I don't see what is the matter with our pomologists now-a-days, for it strikes me they are turning their backs on many of the good old-fashioned fruits, that some of us can recollect with such vivid suggestions of excellence. Now, the old trees planted by my ancestors still stand, and among them, not one, no, not even the Seckel, can exceed this delicious pear - the Washington. True, there are seasons when it does not produce largely, but then it is generally at its best, and when it is loaded heavily, the fruit does not ripen properly. A proper thinning of the crop obviates this difficulty, however, and I would then like to see the pear that will sell better in the markets or in the confectioner's window. It delights in a rather heavy soil, with a good coat of manure occasionally, and then the reward is sure.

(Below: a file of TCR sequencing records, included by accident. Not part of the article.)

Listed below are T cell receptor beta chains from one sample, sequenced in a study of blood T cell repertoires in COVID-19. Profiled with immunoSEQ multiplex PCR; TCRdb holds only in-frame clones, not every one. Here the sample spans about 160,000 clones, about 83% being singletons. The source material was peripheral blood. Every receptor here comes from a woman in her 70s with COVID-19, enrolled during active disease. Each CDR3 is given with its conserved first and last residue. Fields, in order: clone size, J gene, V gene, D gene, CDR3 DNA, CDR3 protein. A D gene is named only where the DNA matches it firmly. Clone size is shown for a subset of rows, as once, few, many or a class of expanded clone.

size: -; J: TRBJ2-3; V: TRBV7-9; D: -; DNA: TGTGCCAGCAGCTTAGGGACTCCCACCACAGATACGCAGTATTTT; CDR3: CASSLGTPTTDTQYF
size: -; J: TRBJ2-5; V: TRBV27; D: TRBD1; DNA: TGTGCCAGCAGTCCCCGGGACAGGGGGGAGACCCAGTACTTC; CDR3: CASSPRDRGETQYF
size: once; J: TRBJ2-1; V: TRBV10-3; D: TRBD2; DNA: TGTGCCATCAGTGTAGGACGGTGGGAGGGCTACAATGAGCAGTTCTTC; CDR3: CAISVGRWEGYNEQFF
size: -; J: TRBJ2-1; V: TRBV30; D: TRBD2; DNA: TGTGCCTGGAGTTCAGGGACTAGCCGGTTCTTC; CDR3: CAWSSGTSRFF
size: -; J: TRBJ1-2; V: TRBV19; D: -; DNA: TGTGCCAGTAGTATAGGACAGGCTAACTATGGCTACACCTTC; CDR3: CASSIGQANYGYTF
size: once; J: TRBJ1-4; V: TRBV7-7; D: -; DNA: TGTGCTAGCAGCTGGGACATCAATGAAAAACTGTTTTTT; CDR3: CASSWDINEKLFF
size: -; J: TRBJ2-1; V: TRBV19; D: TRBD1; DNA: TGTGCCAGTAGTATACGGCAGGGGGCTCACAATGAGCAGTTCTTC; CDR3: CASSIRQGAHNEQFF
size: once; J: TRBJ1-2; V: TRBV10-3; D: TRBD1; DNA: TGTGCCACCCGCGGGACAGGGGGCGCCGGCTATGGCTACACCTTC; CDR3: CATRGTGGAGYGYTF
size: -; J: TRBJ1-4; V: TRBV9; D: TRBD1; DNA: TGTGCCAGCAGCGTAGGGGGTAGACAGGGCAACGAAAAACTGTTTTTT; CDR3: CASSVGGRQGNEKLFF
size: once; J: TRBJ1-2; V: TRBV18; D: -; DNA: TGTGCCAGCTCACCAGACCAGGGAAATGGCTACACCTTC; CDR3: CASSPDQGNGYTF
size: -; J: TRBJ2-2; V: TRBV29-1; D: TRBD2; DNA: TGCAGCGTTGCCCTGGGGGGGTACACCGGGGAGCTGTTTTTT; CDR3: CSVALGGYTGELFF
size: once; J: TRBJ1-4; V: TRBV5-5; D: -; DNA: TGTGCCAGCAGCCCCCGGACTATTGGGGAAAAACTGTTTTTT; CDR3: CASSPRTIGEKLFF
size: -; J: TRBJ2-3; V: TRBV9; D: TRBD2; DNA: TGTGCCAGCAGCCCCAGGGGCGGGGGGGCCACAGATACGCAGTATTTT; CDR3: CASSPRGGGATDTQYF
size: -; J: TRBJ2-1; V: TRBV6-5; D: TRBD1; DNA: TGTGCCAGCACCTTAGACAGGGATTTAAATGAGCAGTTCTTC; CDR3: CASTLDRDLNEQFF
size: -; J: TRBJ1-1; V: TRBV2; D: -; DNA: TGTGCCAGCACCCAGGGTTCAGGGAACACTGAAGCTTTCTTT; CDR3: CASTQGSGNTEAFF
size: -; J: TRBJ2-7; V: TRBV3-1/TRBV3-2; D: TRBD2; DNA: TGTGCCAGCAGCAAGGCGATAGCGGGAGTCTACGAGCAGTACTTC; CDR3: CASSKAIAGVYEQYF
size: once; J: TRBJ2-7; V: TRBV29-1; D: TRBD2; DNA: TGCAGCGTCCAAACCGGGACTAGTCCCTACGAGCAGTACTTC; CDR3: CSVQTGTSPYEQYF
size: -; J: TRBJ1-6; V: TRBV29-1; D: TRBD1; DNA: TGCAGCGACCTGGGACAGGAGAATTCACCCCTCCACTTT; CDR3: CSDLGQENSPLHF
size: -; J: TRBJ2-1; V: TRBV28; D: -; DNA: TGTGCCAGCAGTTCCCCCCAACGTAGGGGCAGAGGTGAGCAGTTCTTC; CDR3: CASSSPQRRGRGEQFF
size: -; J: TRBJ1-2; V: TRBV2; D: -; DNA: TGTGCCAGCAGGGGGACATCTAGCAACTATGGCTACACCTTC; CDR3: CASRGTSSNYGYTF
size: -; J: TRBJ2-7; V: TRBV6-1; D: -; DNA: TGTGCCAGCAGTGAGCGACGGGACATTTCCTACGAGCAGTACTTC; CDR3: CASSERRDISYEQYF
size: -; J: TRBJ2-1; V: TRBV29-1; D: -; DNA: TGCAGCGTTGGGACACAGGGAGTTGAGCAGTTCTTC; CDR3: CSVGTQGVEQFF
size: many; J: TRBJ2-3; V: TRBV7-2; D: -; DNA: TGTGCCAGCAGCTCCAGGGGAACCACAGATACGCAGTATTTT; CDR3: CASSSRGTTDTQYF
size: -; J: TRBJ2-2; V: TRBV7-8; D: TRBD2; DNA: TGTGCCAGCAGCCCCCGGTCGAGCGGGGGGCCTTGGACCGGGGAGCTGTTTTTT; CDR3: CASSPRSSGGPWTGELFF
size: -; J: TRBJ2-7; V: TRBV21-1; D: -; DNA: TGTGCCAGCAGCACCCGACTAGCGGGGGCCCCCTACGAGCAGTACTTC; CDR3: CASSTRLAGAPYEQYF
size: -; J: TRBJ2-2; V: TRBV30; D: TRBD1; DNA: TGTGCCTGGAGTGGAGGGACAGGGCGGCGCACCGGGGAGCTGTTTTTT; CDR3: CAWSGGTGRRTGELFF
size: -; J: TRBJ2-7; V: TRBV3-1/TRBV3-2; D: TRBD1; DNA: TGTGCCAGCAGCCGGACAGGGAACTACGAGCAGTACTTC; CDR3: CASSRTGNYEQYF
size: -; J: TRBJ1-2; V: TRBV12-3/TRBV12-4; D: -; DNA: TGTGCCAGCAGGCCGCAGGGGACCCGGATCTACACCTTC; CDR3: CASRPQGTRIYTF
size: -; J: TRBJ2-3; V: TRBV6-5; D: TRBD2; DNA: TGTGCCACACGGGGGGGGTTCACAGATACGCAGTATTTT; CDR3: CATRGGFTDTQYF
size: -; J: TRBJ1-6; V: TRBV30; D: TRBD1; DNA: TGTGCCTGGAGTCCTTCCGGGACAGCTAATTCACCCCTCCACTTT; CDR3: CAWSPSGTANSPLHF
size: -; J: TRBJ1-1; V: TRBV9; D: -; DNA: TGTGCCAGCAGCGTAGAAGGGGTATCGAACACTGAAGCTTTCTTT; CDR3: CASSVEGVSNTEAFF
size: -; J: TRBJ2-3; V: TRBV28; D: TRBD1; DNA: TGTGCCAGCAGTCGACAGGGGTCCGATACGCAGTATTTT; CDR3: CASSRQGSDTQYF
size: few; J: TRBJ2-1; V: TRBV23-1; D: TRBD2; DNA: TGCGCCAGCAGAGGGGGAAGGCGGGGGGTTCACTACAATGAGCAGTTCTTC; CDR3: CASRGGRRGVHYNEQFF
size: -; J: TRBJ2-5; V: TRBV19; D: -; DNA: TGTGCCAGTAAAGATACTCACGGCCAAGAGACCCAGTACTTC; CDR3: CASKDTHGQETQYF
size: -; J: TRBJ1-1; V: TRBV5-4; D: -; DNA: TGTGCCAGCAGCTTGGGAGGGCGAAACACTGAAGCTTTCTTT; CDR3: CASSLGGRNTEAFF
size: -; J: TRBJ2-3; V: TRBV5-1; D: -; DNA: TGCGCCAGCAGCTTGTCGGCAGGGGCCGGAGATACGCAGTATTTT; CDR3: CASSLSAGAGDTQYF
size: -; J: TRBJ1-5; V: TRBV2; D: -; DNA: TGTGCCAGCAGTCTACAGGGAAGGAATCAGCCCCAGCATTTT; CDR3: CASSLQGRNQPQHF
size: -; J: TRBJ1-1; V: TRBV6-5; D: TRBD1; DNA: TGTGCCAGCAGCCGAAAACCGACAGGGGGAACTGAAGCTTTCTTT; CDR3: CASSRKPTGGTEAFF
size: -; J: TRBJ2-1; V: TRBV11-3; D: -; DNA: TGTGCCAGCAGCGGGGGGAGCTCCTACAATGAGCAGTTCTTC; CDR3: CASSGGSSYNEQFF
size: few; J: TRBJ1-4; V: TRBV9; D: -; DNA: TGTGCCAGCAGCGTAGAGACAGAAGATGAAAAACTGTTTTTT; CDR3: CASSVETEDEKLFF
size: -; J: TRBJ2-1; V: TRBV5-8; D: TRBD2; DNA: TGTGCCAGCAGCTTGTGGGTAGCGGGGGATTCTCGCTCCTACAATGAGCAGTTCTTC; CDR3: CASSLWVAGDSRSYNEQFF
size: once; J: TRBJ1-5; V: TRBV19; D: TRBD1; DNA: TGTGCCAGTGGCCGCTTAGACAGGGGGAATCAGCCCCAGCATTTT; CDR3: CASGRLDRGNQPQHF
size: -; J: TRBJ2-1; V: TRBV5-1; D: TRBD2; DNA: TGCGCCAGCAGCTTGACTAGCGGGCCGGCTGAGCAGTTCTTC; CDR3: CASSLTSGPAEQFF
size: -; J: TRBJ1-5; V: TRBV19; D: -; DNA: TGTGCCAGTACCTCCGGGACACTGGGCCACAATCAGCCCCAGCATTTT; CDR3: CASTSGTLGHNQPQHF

Among the most pleasant reminiscences of my far-away boyhood days, are those pertaining to the search amidst the tall dewy grass, in early morning, for the golden treasures that had fallen over night; and talking about golden beauties, brings to mind the old beds of

The Washington Pear #1

We have cultivated and fruited this pear, and highly commended it for more than thirty years, the first specimen ripening in the year 1836. We observe by the public journals that cultivators in many places are just awaking to an appreciation of its excellence. The tree is a handsome, although not a rampant grower, and is one of the earliest bearers, being excelled in this respect only by the Julieme and Bartlett. When well grown, the pear is handsome in appear ance, the crimson dots on the side next the sun adding much to its beauty. In flavor it is very sweet and excellent. Its drawbacks are - it is not large enough for size to attain celebrity in market, and although very juicy and tender, it is rather breaking than buttery and melting in texture. It is one of the varieties that will flourish in almost any soil. - Country Gentleman.